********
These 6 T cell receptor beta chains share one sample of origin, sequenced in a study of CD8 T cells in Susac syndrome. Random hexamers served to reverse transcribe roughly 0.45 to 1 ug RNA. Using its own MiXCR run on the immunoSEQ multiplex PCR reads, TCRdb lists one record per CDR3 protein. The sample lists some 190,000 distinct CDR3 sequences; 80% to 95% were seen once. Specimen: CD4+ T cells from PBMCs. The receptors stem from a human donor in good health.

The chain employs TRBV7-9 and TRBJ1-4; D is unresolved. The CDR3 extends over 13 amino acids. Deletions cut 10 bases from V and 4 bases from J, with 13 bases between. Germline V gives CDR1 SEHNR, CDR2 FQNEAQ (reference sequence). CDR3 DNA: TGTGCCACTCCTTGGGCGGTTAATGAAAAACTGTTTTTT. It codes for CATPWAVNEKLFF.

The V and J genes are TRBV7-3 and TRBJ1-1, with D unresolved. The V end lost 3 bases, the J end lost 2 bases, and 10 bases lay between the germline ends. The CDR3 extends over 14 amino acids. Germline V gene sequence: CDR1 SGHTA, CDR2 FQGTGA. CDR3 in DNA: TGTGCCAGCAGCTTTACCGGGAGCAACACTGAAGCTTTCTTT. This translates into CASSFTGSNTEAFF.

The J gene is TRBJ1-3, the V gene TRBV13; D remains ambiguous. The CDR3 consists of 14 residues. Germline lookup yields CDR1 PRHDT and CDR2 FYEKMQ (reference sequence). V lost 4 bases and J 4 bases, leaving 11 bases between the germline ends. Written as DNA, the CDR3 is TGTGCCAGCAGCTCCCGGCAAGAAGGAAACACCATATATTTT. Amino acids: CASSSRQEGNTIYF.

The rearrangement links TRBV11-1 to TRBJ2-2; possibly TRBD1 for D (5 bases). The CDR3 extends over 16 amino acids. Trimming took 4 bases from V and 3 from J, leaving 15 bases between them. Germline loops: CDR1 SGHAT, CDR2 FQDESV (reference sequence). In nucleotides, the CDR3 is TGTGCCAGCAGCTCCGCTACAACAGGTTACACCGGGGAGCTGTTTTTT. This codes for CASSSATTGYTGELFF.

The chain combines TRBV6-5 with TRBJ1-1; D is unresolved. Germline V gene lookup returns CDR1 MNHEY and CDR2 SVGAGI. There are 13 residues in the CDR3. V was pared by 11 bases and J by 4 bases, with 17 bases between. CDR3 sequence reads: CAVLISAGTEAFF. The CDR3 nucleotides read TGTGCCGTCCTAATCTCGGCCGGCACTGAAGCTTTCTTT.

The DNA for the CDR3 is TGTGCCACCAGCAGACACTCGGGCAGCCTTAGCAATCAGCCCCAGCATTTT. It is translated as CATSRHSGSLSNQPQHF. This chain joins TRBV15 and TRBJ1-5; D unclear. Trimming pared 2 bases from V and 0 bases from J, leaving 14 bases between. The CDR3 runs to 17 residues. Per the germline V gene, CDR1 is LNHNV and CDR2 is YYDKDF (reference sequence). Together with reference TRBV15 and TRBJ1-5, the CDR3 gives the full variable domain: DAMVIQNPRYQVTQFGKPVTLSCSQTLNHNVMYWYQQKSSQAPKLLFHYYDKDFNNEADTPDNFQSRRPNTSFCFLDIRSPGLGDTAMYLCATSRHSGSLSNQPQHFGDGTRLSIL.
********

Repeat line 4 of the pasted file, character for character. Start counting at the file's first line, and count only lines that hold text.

The J gene is TRBJ1-3, the V gene TRBV13; D remains ambiguous. The CDR3 consists of 14 residues. Germline lookup yields CDR1 PRHDT and CDR2 FYEKMQ (reference sequence). V lost 4 bases and J 4 bases, leaving 11 bases between the germline ends. Written as DNA, the CDR3 is TGTGCCAGCAGCTCCCGGCAAGAAGGAAACACCATATATTTT. Amino acids: CASSSRQEGNTIYF.